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Funan (2018)

Cambodia, 1975. Chou and her family's life is turned upside down by the arrival of the brutal Khmer Rouge regime.  Separated from her young son, Chou and her husband are forced into exile. Far from home and forced to work for the new regime, but Chou never loses her determination to find her boy and flee to safety.

Funan is directed by Denis Do and written by Do alongside Magali Pouzol and Elize Trinh. It's produced by Beast Productions, Vivement Lundi and Pedri Animation, and released in the United States by GKIDS Films. In 2018 it won the Cristal Award for Best Feature Film at Annecy, and the top prize at Animation Is Film festival.

In a world where animation is still so often associated with talking animals, musicals and slapstick humour, a sombre, French, animated drama about the Khmer Rouge is never going to be an easy sell. And if you're looking for a spot of escapism or light entertainment then be forewarned that Funan is definitely not that.

As the synopsis suggests, this is deadly serious stuff, inspired by real history and specifically Do's own family history. It's a very personal story. There may be much bigger events going on around the country but we see what it was like from the ground. We see the story through the eyes of one young family, and mainly through Chou herself. Occasionally we get to see what's happened to others, but (sensibly) the story remains mainly focused on the one simple story.

It's probably the film's masterstroke. There are numerous other animated stories of war- films such as The Breadwinner or Grave Of the Fireflies are perhaps the closest comparisons. But whereas many of these films choose a child's eye view, this chooses another approach. Putting the family at the middle of the story makes it incredibly easy to identify with them. It's any families nightmare situation and it will draw it anyone who is able to put themselves in the shoes of any member of the family. In this way, it's an incredibly universal story.

Funan wastes little time setting up It spends just a few minutes showing us their happy everyday lives before it brings it crashing down. But it's enough. Enough to show us how families everywhere are the same. And emphasising just how quickly everything can change forever.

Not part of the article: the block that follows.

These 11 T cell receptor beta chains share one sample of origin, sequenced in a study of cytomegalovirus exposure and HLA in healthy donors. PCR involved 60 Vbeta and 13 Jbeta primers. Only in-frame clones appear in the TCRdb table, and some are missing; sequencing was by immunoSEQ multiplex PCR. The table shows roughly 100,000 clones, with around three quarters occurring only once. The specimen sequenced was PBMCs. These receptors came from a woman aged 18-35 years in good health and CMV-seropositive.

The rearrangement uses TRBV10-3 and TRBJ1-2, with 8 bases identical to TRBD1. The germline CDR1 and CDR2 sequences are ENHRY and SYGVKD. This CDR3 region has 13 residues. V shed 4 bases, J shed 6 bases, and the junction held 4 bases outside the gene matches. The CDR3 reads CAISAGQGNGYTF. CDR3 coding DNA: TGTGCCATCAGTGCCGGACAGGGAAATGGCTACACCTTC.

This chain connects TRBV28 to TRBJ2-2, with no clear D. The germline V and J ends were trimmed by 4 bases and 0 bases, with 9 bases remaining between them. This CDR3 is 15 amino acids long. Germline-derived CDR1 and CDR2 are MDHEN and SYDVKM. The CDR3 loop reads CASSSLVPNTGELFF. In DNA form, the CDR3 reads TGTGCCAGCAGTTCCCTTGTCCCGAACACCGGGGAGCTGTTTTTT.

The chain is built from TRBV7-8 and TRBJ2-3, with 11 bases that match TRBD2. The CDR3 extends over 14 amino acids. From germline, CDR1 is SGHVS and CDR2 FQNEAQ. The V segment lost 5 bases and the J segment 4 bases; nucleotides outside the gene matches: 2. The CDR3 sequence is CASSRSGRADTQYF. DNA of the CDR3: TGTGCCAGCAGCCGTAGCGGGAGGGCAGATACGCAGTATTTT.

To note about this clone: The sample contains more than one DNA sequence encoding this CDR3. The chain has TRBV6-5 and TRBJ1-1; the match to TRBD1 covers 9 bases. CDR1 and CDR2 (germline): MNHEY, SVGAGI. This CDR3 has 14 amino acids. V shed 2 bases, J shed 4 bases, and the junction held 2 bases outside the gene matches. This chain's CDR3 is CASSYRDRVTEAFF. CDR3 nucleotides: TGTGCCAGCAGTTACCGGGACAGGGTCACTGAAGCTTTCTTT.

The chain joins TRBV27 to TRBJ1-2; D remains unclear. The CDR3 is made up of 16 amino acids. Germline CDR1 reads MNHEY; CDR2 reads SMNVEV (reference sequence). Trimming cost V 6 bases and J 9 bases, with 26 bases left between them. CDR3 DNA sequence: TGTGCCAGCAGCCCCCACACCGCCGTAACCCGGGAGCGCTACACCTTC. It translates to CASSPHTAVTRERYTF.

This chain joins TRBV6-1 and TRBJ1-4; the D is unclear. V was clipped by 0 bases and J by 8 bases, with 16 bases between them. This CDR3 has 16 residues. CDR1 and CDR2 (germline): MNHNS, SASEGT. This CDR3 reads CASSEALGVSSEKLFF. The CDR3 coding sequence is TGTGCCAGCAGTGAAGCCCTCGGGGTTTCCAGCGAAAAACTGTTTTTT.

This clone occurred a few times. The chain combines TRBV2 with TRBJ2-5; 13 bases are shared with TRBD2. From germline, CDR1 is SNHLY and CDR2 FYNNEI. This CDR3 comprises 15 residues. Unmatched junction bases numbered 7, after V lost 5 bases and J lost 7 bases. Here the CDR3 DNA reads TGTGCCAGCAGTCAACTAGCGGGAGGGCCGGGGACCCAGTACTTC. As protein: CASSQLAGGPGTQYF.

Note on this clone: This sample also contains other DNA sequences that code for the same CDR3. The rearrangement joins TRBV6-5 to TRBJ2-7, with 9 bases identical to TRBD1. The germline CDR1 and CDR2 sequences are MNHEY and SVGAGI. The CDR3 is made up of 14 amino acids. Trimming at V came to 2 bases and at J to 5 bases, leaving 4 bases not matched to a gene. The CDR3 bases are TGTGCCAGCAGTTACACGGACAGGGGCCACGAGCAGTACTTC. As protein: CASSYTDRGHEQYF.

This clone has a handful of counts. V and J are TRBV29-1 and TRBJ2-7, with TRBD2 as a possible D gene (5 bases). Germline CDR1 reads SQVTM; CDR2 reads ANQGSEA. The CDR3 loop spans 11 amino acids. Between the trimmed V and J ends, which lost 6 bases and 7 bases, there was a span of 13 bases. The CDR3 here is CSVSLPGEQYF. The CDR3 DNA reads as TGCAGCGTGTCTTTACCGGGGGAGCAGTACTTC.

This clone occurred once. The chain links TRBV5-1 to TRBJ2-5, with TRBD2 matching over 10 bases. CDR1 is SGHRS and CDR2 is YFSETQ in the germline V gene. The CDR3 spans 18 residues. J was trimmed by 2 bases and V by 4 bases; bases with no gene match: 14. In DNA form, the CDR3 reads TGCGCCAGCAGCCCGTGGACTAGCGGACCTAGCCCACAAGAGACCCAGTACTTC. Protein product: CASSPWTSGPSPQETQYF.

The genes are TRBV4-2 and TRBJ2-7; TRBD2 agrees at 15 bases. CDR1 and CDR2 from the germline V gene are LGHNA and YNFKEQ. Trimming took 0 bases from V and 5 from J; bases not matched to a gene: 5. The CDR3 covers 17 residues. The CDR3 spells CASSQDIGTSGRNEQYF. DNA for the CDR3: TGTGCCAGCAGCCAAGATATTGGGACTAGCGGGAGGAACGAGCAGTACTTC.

The film's visual style blends some fairly flat and simple, basically animated character designs with some thoroughly gorgeous backgrounds.  It doesn't draw too much attention to the visuals (at the possible expense of the plot) but it does have some beautiful sequences designed to contrast the stunning Cambodian landscape with the brutality of the people's lives.

It's a definitely bleak watch, and moments of lighter relief or humour are basically non-existent. It exudes an air or constant menace and threat that you imagine must be felt in living under such conditions. And yet it manages this while almost never showing on screen violence. It never once feels remotely exploitative.

Yet for all the darkness and real-life horror, there's a ray of hope that shines throughout. Funan may depict humanity at its most savage and inhumane, and there are losses along the way. But it's also at the same time a testament to the strength of the human spirit and to the power of family and love. Do dedicates the film to his mother, brother and "all the exiles", emphasising once again that is a deeply personal film.

Funan also stands as more evidence that animation is a medium capable of telling a much wider variety of stories than it's often given credit for.

It's a very serious subject matter, so it's easy to see why this doesn't have the wide appeal of other GKIDS releases. But anybody who takes animation seriously owes it to themselves to see this. You'll be glad you did.



IN A NUTSHELL: A powerful, personal film that shines a light on one of recent history's darkest chapters. Denis Do's debut is quite the calling card.

*Screener provided by GKIDS Films*